Moving on to 3.4.3 the message is, “Avoidable pain caused in emulated reality is as cruel as causing pain in original reality.”  If you’re ‘wired’ to experience tactile sensations in cyberspace, and you’re not protected from overload of sensations, then your experience must be that of pain.  It may thus be possible to avoid pain, but to circumvent that in another and then inflict pain could be just as harmful there as here.  In neither case will it be something the society of that day will tolerate.  They’ll use whatever technology is necessary to safeguard each other from that.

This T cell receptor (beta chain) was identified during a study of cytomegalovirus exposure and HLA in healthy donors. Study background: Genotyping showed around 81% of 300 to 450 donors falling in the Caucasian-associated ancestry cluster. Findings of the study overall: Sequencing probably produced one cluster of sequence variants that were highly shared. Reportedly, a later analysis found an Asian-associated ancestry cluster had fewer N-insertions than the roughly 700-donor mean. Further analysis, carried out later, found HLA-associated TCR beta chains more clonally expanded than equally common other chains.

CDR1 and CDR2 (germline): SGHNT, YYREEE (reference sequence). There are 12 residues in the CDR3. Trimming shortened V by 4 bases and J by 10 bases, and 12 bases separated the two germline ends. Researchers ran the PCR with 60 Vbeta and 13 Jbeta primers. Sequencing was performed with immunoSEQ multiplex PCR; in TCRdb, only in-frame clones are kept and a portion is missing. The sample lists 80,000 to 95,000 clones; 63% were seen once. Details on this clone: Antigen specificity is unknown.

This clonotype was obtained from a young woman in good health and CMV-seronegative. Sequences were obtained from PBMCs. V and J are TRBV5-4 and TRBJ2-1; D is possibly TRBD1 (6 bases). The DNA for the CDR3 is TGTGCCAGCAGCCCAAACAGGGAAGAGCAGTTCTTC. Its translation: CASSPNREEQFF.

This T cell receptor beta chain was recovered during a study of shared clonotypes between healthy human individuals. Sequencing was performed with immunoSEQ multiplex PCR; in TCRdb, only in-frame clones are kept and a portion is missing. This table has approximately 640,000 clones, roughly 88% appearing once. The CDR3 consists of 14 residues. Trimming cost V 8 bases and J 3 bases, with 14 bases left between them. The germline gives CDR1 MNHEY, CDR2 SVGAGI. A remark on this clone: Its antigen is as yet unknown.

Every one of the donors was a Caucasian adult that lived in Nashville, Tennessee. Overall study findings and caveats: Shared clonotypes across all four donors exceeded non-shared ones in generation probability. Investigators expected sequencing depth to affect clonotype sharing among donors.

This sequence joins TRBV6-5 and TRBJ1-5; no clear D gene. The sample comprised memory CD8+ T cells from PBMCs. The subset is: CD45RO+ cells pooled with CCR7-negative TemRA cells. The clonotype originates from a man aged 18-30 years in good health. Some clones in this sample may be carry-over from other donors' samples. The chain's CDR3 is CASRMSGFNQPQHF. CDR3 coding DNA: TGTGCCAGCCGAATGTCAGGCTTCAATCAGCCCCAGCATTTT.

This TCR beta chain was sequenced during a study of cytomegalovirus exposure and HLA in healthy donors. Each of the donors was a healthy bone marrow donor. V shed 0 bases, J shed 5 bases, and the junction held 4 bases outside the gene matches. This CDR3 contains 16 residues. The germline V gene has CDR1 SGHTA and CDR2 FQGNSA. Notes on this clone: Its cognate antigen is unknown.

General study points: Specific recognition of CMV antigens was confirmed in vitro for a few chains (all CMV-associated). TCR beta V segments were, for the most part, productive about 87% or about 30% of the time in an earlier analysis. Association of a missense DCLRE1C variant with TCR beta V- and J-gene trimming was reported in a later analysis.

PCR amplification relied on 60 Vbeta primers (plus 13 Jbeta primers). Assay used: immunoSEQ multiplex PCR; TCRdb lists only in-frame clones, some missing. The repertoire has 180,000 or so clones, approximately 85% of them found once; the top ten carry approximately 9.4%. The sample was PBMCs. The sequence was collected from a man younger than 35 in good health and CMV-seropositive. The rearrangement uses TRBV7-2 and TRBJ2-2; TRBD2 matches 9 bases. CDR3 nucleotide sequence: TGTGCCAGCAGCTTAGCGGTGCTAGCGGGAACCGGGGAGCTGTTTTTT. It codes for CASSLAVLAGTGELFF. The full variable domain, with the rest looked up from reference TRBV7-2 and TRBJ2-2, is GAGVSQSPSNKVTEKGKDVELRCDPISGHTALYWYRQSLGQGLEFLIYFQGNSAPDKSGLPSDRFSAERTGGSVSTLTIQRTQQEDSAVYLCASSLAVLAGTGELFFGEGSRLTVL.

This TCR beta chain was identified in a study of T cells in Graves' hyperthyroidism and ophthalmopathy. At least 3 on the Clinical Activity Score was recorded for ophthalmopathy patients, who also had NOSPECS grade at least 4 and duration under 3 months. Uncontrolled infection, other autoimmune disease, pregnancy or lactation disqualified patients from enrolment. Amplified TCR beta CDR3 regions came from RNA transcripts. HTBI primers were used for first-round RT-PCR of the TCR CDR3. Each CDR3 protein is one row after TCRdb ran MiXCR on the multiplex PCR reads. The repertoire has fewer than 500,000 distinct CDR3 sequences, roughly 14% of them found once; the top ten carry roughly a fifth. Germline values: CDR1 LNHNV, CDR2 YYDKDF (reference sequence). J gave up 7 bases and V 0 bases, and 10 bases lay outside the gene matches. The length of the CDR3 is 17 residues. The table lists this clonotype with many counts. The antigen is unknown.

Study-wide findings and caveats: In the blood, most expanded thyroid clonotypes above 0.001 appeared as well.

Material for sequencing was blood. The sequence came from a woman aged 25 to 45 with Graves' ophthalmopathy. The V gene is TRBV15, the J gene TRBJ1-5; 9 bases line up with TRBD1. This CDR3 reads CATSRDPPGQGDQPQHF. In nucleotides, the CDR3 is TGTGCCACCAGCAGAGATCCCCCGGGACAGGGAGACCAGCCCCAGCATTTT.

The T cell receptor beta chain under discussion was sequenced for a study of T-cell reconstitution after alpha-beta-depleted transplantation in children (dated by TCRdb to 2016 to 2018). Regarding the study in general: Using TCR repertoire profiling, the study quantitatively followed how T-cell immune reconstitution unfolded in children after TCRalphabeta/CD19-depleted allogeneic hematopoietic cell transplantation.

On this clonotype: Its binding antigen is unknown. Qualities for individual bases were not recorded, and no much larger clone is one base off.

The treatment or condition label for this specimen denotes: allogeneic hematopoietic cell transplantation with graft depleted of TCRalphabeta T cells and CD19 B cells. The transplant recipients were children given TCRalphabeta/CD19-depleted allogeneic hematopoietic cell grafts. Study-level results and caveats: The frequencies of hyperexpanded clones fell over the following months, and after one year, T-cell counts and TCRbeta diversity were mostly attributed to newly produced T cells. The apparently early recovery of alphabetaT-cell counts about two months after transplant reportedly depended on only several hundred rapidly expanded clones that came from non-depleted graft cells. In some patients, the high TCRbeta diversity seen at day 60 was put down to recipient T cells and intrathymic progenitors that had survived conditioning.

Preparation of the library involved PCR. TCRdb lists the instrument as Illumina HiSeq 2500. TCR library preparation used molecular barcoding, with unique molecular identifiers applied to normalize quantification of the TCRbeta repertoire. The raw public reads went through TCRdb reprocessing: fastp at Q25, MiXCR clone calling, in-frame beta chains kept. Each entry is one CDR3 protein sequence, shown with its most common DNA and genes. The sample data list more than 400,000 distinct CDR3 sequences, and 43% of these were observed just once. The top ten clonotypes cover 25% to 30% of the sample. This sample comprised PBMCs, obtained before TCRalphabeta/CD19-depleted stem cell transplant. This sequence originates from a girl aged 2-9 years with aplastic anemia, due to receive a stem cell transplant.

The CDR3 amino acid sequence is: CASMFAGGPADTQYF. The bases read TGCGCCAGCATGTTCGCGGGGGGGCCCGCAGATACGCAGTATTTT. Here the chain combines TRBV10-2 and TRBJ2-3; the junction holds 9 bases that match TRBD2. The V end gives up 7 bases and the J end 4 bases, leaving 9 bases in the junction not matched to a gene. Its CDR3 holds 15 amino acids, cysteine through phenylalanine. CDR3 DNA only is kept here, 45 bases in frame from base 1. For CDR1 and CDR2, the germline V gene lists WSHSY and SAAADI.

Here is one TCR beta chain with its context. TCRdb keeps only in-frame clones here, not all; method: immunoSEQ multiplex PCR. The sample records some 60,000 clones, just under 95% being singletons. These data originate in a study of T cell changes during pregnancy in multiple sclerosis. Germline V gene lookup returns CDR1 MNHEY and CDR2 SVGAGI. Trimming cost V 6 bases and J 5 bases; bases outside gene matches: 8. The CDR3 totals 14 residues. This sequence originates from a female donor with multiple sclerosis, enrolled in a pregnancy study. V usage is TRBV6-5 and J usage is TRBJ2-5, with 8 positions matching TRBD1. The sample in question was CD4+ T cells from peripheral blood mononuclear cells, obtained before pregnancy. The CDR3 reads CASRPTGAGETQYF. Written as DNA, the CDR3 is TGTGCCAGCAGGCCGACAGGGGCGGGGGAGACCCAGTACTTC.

(Linda) in 3.4.4 we’re told, “Vicious people will not be cyber-resurrected because biocyberethics proscribes causing pain in data emulations of reality.”  If we assume that it is an ethical principle that you do not bring someone’s mindfiles to emulation except as originally established by them, and the person concerned has generated a personality profile that seems almost certain to disturb all around them, then this would certainly be a barrier.  If, in your ‘consent to be mindcloned’, you don’t specify that it is acceptable to be emulated without your harmful characteristics, it is likely that your wishes will be honored, but at the same time it is also highly likely that you will not be emulated.  The ‘paperwork’ will caution that this might be the outcome.  People who believe that it is natural and proper to generate poison, and then poison others, may paint themselves into corners from which it will be virtually impossible to escape, unless, as we have quoted several times from Michael Perry’s book, Forever for All, they choose to be cured of those negative characteristics.